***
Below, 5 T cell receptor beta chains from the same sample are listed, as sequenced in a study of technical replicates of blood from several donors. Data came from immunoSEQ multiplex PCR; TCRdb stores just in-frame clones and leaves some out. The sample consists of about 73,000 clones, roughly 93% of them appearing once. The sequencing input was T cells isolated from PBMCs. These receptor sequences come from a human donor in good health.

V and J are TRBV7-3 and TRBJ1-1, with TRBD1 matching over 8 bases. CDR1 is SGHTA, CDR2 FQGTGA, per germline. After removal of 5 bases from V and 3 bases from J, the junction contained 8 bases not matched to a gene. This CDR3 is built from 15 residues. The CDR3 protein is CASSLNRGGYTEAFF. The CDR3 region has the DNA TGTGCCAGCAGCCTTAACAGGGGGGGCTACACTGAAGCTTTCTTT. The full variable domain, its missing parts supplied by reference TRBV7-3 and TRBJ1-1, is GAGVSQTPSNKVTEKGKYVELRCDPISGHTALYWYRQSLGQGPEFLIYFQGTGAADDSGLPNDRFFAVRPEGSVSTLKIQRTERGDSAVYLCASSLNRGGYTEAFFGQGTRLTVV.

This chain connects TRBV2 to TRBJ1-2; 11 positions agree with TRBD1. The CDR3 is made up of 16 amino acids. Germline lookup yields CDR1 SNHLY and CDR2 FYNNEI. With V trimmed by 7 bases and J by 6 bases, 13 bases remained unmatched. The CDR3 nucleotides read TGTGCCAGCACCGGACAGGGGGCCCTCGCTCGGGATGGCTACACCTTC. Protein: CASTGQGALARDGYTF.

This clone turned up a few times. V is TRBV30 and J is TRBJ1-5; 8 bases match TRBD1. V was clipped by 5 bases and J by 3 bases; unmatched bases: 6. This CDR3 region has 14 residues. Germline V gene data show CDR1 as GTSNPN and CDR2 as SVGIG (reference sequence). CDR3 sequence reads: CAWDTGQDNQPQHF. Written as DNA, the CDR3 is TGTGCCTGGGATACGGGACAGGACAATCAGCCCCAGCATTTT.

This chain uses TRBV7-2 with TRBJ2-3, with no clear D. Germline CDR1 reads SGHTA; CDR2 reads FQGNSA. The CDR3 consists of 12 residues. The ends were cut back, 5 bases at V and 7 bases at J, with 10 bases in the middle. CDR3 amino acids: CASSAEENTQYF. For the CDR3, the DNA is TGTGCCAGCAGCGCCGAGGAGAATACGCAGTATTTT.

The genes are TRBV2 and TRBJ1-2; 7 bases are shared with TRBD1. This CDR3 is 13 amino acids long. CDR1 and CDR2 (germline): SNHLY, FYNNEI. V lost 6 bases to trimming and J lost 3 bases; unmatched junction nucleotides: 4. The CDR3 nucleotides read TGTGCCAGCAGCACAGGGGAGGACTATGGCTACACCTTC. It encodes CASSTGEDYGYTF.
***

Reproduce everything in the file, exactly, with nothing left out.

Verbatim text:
Below, 5 T cell receptor beta chains from the same sample are listed, as sequenced in a study of technical replicates of blood from several donors. Data came from immunoSEQ multiplex PCR; TCRdb stores just in-frame clones and leaves some out. The sample consists of about 73,000 clones, roughly 93% of them appearing once. The sequencing input was T cells isolated from PBMCs. These receptor sequences come from a human donor in good health.

V and J are TRBV7-3 and TRBJ1-1, with TRBD1 matching over 8 bases. CDR1 is SGHTA, CDR2 FQGTGA, per germline. After removal of 5 bases from V and 3 bases from J, the junction contained 8 bases not matched to a gene. This CDR3 is built from 15 residues. The CDR3 protein is CASSLNRGGYTEAFF. The CDR3 region has the DNA TGTGCCAGCAGCCTTAACAGGGGGGGCTACACTGAAGCTTTCTTT. The full variable domain, its missing parts supplied by reference TRBV7-3 and TRBJ1-1, is GAGVSQTPSNKVTEKGKYVELRCDPISGHTALYWYRQSLGQGPEFLIYFQGTGAADDSGLPNDRFFAVRPEGSVSTLKIQRTERGDSAVYLCASSLNRGGYTEAFFGQGTRLTVV.

This chain connects TRBV2 to TRBJ1-2; 11 positions agree with TRBD1. The CDR3 is made up of 16 amino acids. Germline lookup yields CDR1 SNHLY and CDR2 FYNNEI. With V trimmed by 7 bases and J by 6 bases, 13 bases remained unmatched. The CDR3 nucleotides read TGTGCCAGCACCGGACAGGGGGCCCTCGCTCGGGATGGCTACACCTTC. Protein: CASTGQGALARDGYTF.

This clone turned up a few times. V is TRBV30 and J is TRBJ1-5; 8 bases match TRBD1. V was clipped by 5 bases and J by 3 bases; unmatched bases: 6. This CDR3 region has 14 residues. Germline V gene data show CDR1 as GTSNPN and CDR2 as SVGIG (reference sequence). CDR3 sequence reads: CAWDTGQDNQPQHF. Written as DNA, the CDR3 is TGTGCCTGGGATACGGGACAGGACAATCAGCCCCAGCATTTT.

This chain uses TRBV7-2 with TRBJ2-3, with no clear D. Germline CDR1 reads SGHTA; CDR2 reads FQGNSA. The CDR3 consists of 12 residues. The ends were cut back, 5 bases at V and 7 bases at J, with 10 bases in the middle. CDR3 amino acids: CASSAEENTQYF. For the CDR3, the DNA is TGTGCCAGCAGCGCCGAGGAGAATACGCAGTATTTT.

The genes are TRBV2 and TRBJ1-2; 7 bases are shared with TRBD1. This CDR3 is 13 amino acids long. CDR1 and CDR2 (germline): SNHLY, FYNNEI. V lost 6 bases to trimming and J lost 3 bases; unmatched junction nucleotides: 4. The CDR3 nucleotides read TGTGCCAGCAGCACAGGGGAGGACTATGGCTACACCTTC. It encodes CASSTGEDYGYTF.